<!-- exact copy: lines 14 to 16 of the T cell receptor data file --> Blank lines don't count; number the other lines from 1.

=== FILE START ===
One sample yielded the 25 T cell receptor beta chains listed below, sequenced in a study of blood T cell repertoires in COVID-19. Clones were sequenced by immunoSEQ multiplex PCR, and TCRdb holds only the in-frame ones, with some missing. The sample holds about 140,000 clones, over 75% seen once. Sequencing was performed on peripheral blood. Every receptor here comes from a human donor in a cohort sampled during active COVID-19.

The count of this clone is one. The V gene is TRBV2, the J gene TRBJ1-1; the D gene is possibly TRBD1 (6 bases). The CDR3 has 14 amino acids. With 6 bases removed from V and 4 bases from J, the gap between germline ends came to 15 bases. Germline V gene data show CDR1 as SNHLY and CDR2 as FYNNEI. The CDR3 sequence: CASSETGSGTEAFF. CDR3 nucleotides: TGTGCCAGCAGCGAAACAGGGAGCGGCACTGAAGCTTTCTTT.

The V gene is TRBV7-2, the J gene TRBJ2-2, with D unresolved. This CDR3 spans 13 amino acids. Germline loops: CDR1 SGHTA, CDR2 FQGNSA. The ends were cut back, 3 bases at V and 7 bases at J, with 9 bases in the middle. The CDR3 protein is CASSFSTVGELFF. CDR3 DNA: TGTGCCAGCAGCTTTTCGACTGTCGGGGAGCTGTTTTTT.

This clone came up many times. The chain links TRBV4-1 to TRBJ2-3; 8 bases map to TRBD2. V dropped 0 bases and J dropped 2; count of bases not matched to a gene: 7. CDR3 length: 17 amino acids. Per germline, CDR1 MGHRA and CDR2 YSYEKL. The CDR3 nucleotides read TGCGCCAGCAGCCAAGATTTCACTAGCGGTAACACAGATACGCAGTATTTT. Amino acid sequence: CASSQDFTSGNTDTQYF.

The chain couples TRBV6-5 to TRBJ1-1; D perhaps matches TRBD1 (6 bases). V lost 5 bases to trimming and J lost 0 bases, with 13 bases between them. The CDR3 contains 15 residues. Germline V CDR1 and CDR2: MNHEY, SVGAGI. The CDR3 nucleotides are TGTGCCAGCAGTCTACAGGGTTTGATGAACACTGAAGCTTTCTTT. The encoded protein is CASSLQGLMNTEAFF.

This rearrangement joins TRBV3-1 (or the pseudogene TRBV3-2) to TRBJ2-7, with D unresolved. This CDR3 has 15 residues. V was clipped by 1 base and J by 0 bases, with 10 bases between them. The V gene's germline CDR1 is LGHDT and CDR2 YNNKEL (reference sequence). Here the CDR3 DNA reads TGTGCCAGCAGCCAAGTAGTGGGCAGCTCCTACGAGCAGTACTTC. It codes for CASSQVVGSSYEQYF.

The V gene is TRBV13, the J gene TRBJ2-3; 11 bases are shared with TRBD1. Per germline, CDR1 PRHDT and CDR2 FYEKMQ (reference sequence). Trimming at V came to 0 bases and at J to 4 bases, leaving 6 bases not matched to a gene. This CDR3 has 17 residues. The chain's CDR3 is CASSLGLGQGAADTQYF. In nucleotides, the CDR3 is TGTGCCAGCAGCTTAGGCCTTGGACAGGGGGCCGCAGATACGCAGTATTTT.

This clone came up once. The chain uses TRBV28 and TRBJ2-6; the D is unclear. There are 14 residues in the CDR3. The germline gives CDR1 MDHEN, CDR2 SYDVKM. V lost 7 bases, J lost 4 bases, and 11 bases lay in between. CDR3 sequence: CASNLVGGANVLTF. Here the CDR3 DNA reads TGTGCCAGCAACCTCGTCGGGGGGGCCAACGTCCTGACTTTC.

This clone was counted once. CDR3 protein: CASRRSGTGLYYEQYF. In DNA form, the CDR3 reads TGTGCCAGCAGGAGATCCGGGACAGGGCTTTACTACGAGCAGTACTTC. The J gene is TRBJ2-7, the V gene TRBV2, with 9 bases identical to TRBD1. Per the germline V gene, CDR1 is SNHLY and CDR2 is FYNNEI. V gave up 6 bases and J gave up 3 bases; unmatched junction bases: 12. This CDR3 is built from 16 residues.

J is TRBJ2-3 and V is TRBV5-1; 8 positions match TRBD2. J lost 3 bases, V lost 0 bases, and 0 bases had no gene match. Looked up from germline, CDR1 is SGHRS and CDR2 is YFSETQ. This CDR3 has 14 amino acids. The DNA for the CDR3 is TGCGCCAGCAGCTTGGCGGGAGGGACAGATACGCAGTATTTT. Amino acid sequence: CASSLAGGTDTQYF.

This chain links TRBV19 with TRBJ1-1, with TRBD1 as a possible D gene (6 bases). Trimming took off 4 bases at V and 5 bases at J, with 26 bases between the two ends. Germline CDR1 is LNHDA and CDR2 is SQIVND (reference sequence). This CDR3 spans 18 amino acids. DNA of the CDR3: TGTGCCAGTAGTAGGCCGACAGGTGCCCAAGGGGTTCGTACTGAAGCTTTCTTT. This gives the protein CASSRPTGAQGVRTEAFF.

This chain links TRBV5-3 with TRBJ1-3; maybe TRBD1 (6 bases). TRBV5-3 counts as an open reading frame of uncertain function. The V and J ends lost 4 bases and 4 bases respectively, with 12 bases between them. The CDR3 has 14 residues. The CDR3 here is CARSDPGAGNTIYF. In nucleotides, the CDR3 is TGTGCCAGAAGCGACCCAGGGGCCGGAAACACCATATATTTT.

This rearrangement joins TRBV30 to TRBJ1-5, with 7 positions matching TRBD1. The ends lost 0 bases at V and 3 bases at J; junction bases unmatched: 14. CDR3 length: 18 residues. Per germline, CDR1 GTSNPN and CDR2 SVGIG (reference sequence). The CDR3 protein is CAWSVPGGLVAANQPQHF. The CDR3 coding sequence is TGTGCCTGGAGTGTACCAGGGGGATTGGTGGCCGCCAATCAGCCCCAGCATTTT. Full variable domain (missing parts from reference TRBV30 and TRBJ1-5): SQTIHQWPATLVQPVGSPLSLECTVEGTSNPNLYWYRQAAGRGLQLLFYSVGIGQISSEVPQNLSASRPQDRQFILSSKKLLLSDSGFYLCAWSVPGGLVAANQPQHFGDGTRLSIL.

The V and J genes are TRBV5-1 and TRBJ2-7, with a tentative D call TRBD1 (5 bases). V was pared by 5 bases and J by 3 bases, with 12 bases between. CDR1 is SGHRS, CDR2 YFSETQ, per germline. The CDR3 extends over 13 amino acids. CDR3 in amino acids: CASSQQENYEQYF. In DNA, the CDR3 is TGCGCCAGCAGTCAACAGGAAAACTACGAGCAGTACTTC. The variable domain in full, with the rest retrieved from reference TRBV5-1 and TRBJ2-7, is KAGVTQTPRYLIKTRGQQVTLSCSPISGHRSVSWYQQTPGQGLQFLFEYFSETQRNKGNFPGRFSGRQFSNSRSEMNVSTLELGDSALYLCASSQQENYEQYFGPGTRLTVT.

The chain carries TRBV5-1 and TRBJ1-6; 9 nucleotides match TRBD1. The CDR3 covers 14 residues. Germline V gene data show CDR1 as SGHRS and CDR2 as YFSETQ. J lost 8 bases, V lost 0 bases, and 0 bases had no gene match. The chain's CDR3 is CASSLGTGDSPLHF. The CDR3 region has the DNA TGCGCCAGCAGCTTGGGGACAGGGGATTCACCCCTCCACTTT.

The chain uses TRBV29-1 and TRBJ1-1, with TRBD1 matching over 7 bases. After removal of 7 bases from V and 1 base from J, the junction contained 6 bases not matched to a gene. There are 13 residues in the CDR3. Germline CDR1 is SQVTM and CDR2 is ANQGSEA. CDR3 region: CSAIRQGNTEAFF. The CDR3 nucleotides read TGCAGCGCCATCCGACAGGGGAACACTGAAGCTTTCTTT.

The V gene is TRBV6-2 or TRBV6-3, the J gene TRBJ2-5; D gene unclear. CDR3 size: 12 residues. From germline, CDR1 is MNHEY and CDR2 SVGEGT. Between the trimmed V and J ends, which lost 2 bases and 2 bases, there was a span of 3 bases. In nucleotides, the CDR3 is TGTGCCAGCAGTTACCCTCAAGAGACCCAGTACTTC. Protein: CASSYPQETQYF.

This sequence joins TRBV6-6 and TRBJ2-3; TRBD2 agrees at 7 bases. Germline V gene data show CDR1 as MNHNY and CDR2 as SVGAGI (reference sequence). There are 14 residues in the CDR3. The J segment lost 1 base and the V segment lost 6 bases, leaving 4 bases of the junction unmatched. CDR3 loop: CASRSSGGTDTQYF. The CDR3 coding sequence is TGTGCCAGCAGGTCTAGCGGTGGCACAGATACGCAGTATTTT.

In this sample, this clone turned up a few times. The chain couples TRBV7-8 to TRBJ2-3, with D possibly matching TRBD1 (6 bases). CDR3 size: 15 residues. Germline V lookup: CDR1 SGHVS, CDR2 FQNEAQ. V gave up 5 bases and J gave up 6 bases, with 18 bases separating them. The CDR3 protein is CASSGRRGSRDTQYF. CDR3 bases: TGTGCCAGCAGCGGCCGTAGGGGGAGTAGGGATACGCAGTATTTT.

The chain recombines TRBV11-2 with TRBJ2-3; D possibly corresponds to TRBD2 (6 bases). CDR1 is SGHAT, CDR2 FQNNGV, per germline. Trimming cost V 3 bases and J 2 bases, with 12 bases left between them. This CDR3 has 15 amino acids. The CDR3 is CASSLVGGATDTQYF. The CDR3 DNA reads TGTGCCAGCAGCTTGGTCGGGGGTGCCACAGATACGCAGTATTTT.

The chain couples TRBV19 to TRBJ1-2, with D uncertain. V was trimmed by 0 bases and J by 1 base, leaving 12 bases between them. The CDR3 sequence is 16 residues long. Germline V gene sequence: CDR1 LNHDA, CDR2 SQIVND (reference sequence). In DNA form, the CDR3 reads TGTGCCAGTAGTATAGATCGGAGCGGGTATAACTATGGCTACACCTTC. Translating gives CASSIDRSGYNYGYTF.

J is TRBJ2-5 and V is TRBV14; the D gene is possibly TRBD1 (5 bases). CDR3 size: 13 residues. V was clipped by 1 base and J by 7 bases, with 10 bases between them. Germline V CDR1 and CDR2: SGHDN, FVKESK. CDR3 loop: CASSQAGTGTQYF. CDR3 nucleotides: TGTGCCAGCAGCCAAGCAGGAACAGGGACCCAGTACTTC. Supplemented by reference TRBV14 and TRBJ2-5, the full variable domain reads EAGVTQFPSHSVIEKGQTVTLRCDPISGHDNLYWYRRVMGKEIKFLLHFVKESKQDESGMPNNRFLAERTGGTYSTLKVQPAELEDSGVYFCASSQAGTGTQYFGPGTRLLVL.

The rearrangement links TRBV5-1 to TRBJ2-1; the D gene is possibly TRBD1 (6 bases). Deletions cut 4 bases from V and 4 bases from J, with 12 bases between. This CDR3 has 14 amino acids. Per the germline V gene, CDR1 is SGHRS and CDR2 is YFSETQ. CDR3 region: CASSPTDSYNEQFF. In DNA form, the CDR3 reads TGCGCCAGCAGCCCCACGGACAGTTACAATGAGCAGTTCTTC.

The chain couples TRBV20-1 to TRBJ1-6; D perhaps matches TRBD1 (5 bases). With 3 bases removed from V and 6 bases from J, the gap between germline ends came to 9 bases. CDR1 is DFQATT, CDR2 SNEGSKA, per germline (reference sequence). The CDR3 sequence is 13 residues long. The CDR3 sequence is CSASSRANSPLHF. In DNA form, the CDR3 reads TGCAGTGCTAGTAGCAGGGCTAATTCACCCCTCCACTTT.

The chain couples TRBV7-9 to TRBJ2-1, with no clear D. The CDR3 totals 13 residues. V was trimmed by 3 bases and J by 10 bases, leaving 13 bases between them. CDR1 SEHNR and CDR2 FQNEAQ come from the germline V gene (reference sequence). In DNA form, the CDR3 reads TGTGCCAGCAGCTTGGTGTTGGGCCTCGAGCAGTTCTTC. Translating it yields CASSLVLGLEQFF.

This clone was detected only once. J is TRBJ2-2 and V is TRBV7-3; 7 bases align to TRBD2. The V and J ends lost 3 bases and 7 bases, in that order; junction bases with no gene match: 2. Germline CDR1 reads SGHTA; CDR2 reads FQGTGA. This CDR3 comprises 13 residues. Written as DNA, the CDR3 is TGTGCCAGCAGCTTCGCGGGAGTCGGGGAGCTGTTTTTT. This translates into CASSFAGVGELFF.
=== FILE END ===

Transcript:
The V and J genes are TRBV5-1 and TRBJ2-7, with a tentative D call TRBD1 (5 bases). V was pared by 5 bases and J by 3 bases, with 12 bases between. CDR1 is SGHRS, CDR2 YFSETQ, per germline. The CDR3 extends over 13 amino acids. CDR3 in amino acids: CASSQQENYEQYF. In DNA, the CDR3 is TGCGCCAGCAGTCAACAGGAAAACTACGAGCAGTACTTC. The variable domain in full, with the rest retrieved from reference TRBV5-1 and TRBJ2-7, is KAGVTQTPRYLIKTRGQQVTLSCSPISGHRSVSWYQQTPGQGLQFLFEYFSETQRNKGNFPGRFSGRQFSNSRSEMNVSTLELGDSALYLCASSQQENYEQYFGPGTRLTVT.

The chain carries TRBV5-1 and TRBJ1-6; 9 nucleotides match TRBD1. The CDR3 covers 14 residues. Germline V gene data show CDR1 as SGHRS and CDR2 as YFSETQ. J lost 8 bases, V lost 0 bases, and 0 bases had no gene match. The chain's CDR3 is CASSLGTGDSPLHF. The CDR3 region has the DNA TGCGCCAGCAGCTTGGGGACAGGGGATTCACCCCTCCACTTT.

The chain uses TRBV29-1 and TRBJ1-1, with TRBD1 matching over 7 bases. After removal of 7 bases from V and 1 base from J, the junction contained 6 bases not matched to a gene. There are 13 residues in the CDR3. Germline CDR1 is SQVTM and CDR2 is ANQGSEA. CDR3 region: CSAIRQGNTEAFF. The CDR3 nucleotides read TGCAGCGCCATCCGACAGGGGAACACTGAAGCTTTCTTT.